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Focus on speeding near schools in Nottingham

A Nottinghamshire policing inspector has vowed to continue listening to the public by cracking down on the crimes they say affect their lives most.

Slowing speeding drivers and stopping young people from causing a nuisance are concerns regularly heard by the city west neighbourhood policing team.

There has been a particular focus in recent months on reducing speeding in Basford and Wollaton – especially on roads near schools across the city west area.

Officers carry out regular high-visibility operations at the roadside to tackle speeding, using speed guns to pull over and challenge motorists who are going too fast.

The locations of these operations are all dictated by reports received from the public, with the city west’s neighbourhood policing inspector explaining why this work is so important.

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Inspector Gordon Fenwick said: “We don’t go out with the speed guns to ruin people’s day, to fine them, or put points on their licence – that’s not our objective.

“We have a responsibility to serve the community, and they are telling us that speeding concerns them, especially on roads around schools, of which we’ve got many in our area.

“It’s not about punishment, it’s about education, but we will obviously issue a ticket to anyone who is going over a certain speed threshold.

“Speeding does lead to accidents, does lead to injuries, and we want to work with the community to help stop this from happening.

“Providing this visible deterrent helps plant a seed in people’s minds to keep to the speed limit, so if we can keep people safe, we’ll be doing our jobs properly.”

Antisocial behaviour (ASB) involving young people is also a topic often raised by the public to Inspector Fenwick’s team, with this remaining one of his longstanding policing priorities for Aspley and Bilborough as a result.

Following a sharp spike in this type of offending in 2020 during the pandemic, levels of ASB have reduced substantially over the last two years and have now returned to pre-Covid-19 levels.

Key to this reduction has been the work carried out by officers to identify the young people involved in this activity and to stay one step ahead of them by carrying out extra patrols, targeted operations, and engagement work.

Sergeant Darran Owen said: “We have over 30 schools in the Aspley and Bilborough area, so this does inevitably lead to groups of youths gathering and committing various low-level offences.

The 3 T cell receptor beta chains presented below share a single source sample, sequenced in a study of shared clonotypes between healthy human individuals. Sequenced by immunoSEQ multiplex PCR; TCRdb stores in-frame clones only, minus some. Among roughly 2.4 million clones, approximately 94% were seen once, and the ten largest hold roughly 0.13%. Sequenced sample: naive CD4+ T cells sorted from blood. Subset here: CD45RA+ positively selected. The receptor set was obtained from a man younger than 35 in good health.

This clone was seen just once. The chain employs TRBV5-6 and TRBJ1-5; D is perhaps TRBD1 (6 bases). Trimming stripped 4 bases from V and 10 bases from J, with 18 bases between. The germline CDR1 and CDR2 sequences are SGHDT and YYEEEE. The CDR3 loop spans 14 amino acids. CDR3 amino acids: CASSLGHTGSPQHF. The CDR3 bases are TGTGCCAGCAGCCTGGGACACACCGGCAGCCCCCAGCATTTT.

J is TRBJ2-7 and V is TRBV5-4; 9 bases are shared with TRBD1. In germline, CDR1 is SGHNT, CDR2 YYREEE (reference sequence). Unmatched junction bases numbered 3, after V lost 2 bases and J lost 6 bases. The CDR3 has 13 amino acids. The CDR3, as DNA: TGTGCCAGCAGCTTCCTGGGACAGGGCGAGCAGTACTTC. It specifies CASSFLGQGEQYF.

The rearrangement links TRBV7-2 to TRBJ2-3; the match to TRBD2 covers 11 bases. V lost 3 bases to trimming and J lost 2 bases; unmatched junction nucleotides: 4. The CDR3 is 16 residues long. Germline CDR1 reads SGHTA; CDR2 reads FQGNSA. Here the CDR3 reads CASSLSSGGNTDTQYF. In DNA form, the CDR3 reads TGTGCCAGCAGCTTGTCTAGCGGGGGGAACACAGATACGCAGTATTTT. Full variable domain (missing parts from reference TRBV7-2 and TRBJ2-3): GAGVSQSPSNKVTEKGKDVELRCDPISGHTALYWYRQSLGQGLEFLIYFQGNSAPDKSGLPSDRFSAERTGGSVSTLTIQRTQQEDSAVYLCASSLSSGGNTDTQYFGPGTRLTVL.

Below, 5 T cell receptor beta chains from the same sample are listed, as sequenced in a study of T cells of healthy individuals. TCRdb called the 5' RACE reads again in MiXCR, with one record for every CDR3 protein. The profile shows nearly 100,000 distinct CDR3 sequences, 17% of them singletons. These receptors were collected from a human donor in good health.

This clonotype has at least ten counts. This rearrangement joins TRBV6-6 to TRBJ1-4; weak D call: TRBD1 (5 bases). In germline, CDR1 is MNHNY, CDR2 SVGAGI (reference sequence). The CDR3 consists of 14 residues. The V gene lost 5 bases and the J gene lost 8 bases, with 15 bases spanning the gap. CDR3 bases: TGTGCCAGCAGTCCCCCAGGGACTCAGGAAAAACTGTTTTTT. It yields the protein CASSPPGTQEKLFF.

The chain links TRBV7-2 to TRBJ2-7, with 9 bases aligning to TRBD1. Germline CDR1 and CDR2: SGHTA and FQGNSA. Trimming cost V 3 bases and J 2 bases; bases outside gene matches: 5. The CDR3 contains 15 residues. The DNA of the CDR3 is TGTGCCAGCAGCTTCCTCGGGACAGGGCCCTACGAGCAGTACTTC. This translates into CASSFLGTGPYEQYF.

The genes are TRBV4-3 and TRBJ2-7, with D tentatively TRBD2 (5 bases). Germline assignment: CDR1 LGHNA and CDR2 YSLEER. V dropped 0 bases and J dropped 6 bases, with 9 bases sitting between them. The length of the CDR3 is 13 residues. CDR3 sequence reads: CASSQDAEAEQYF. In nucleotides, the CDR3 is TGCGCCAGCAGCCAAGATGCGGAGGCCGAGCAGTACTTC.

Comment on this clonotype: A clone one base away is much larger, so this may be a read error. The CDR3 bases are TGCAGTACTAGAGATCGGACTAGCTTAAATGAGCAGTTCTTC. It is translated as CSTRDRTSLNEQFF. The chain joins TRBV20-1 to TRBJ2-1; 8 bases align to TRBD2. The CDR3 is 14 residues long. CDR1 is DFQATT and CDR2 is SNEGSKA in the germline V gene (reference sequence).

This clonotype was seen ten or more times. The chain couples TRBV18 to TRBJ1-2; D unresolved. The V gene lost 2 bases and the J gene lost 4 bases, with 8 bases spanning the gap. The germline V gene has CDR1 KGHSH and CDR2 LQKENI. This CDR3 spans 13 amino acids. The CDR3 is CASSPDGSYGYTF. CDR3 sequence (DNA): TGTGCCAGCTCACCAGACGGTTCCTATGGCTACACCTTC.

“This is a problem that moves around, so it’s all about using different tactics to identify the kids that are involved and which areas they’re hanging about, so we can bring their behaviour under control.

“As an example, after we received reports of buses being targeted by kids throwing stones, we worked with Nottingham City Transport to set up a ‘Trojan Bus’ that our officers were able to ride along on and witness offending first-hand.

“To the kids, stuff like this might just seem like a bit of fun, but we need to address it when it is low-level ASB, before it gets any worse later on.

“We’ve also got officers who work with the schools to highlight a particular problem or group and then do some educational bits within the schools and with the teachers to see if we can nip this behaviour in the bud.”

Acting quickly to identify the key protagonists involved in nuisance behaviour at the earliest possible stage is key to limiting this offending, according to Inspector Fenwick, who argued the tactics used “absolutely works”.

He said: “Whether it’s damaging property or being abusive to people in the street, this type of offending can really ruin people’s lives, and if not confronted at an early stage, it will escalate as these kids get older.

“The local officers are all aware of who these people are and will continue to try and engage with them and map out who they’re hanging out with to try and stop these groups from growing.

“If you have a group of 15 emerging kids, you’ll then find out you’ll be able to divert 10 of them away by speaking to their parents or guardians and getting them on a behavioural contract.

“We’ll typically patrol hot-spot areas and if we come across them misbehaving, we can put dispersal notices in place, or march them home if needs be.”

Nottinghamshire Police is focusing on the work carried out by police in the community this week as part of neighbourhood policing week of action, which runs from 23-29 January 2023.

Speaking about the importance of this form of policing, Inspector Fenwick added: “To use youth-related ASB and speeding as an example, we are focusing on these offences because they are what the public have told us they’re concerned about.

“That’s what neighbourhood policing is all about – listening to what the public thinks our priorities should be and acting on what they say.

“This form of policing makes a real difference to the standard of life for people in the community and is incredibly valuable in allowing us to respond to the public’s needs and concerns.”

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